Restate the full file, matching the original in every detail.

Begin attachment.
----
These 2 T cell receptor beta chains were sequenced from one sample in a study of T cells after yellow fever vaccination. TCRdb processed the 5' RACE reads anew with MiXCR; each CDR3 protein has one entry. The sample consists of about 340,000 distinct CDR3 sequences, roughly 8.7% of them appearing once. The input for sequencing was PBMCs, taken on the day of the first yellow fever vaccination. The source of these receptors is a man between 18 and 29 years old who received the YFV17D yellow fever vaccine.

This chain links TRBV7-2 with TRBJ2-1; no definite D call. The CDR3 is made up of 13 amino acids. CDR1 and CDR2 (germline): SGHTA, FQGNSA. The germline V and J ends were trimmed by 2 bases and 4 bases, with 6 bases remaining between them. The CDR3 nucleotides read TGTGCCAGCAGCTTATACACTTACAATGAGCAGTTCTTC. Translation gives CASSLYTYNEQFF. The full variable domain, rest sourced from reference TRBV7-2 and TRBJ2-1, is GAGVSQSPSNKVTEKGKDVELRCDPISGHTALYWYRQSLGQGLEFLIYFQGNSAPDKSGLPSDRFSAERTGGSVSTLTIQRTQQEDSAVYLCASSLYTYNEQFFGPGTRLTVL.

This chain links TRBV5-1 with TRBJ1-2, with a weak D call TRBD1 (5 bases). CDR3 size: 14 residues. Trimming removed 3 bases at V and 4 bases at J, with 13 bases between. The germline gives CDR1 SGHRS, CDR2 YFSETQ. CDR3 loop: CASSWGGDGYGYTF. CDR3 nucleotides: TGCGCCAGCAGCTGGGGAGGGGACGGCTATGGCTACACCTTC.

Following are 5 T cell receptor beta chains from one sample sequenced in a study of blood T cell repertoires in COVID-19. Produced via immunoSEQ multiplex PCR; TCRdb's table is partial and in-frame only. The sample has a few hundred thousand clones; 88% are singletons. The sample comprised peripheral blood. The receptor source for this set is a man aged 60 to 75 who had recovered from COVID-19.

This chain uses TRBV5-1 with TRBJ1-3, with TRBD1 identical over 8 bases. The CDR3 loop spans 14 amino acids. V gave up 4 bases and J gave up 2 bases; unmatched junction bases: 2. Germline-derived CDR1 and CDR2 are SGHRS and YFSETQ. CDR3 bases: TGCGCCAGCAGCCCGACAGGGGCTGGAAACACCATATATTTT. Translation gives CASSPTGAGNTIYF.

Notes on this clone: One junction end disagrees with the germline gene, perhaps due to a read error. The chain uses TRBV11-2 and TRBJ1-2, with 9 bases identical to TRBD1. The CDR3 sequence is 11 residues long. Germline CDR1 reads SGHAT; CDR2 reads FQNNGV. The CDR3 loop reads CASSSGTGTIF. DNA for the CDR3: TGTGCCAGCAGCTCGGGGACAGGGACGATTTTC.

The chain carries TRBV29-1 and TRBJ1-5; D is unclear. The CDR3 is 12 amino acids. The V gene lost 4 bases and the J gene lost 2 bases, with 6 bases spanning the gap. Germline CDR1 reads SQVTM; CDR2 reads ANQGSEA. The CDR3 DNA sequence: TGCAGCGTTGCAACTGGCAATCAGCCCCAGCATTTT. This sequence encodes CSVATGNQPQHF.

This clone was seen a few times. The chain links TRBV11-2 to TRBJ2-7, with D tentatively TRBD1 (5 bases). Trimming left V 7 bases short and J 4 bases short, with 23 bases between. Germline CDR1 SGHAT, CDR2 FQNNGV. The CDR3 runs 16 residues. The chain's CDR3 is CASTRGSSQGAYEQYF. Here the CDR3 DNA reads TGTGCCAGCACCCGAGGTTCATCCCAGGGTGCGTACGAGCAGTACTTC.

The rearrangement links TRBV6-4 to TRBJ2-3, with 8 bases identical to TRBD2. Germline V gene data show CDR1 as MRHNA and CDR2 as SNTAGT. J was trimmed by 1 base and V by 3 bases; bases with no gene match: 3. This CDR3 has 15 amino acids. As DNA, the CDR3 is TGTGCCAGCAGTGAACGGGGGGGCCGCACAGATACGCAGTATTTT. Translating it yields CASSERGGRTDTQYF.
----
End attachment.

These 2 T cell receptor beta chains were sequenced from one sample in a study of T cells after yellow fever vaccination. TCRdb processed the 5' RACE reads anew with MiXCR; each CDR3 protein has one entry. The sample consists of about 340,000 distinct CDR3 sequences, roughly 8.7% of them appearing once. The input for sequencing was PBMCs, taken on the day of the first yellow fever vaccination. The source of these receptors is a man between 18 and 29 years old who received the YFV17D yellow fever vaccine.

This chain links TRBV7-2 with TRBJ2-1; no definite D call. The CDR3 is made up of 13 amino acids. CDR1 and CDR2 (germline): SGHTA, FQGNSA. The germline V and J ends were trimmed by 2 bases and 4 bases, with 6 bases remaining between them. The CDR3 nucleotides read TGTGCCAGCAGCTTATACACTTACAATGAGCAGTTCTTC. Translation gives CASSLYTYNEQFF. The full variable domain, rest sourced from reference TRBV7-2 and TRBJ2-1, is GAGVSQSPSNKVTEKGKDVELRCDPISGHTALYWYRQSLGQGLEFLIYFQGNSAPDKSGLPSDRFSAERTGGSVSTLTIQRTQQEDSAVYLCASSLYTYNEQFFGPGTRLTVL.

This chain links TRBV5-1 with TRBJ1-2, with a weak D call TRBD1 (5 bases). CDR3 size: 14 residues. Trimming removed 3 bases at V and 4 bases at J, with 13 bases between. The germline gives CDR1 SGHRS, CDR2 YFSETQ. CDR3 loop: CASSWGGDGYGYTF. CDR3 nucleotides: TGCGCCAGCAGCTGGGGAGGGGACGGCTATGGCTACACCTTC.

Following are 5 T cell receptor beta chains from one sample sequenced in a study of blood T cell repertoires in COVID-19. Produced via immunoSEQ multiplex PCR; TCRdb's table is partial and in-frame only. The sample has a few hundred thousand clones; 88% are singletons. The sample comprised peripheral blood. The receptor source for this set is a man aged 60 to 75 who had recovered from COVID-19.

This chain uses TRBV5-1 with TRBJ1-3, with TRBD1 identical over 8 bases. The CDR3 loop spans 14 amino acids. V gave up 4 bases and J gave up 2 bases; unmatched junction bases: 2. Germline-derived CDR1 and CDR2 are SGHRS and YFSETQ. CDR3 bases: TGCGCCAGCAGCCCGACAGGGGCTGGAAACACCATATATTTT. Translation gives CASSPTGAGNTIYF.

Notes on this clone: One junction end disagrees with the germline gene, perhaps due to a read error. The chain uses TRBV11-2 and TRBJ1-2, with 9 bases identical to TRBD1. The CDR3 sequence is 11 residues long. Germline CDR1 reads SGHAT; CDR2 reads FQNNGV. The CDR3 loop reads CASSSGTGTIF. DNA for the CDR3: TGTGCCAGCAGCTCGGGGACAGGGACGATTTTC.

The chain carries TRBV29-1 and TRBJ1-5; D is unclear. The CDR3 is 12 amino acids. The V gene lost 4 bases and the J gene lost 2 bases, with 6 bases spanning the gap. Germline CDR1 reads SQVTM; CDR2 reads ANQGSEA. The CDR3 DNA sequence: TGCAGCGTTGCAACTGGCAATCAGCCCCAGCATTTT. This sequence encodes CSVATGNQPQHF.

This clone was seen a few times. The chain links TRBV11-2 to TRBJ2-7, with D tentatively TRBD1 (5 bases). Trimming left V 7 bases short and J 4 bases short, with 23 bases between. Germline CDR1 SGHAT, CDR2 FQNNGV. The CDR3 runs 16 residues. The chain's CDR3 is CASTRGSSQGAYEQYF. Here the CDR3 DNA reads TGTGCCAGCACCCGAGGTTCATCCCAGGGTGCGTACGAGCAGTACTTC.

The rearrangement links TRBV6-4 to TRBJ2-3, with 8 bases identical to TRBD2. Germline V gene data show CDR1 as MRHNA and CDR2 as SNTAGT. J was trimmed by 1 base and V by 3 bases; bases with no gene match: 3. This CDR3 has 15 amino acids. As DNA, the CDR3 is TGTGCCAGCAGTGAACGGGGGGGCCGCACAGATACGCAGTATTTT. Translating it yields CASSERGGRTDTQYF.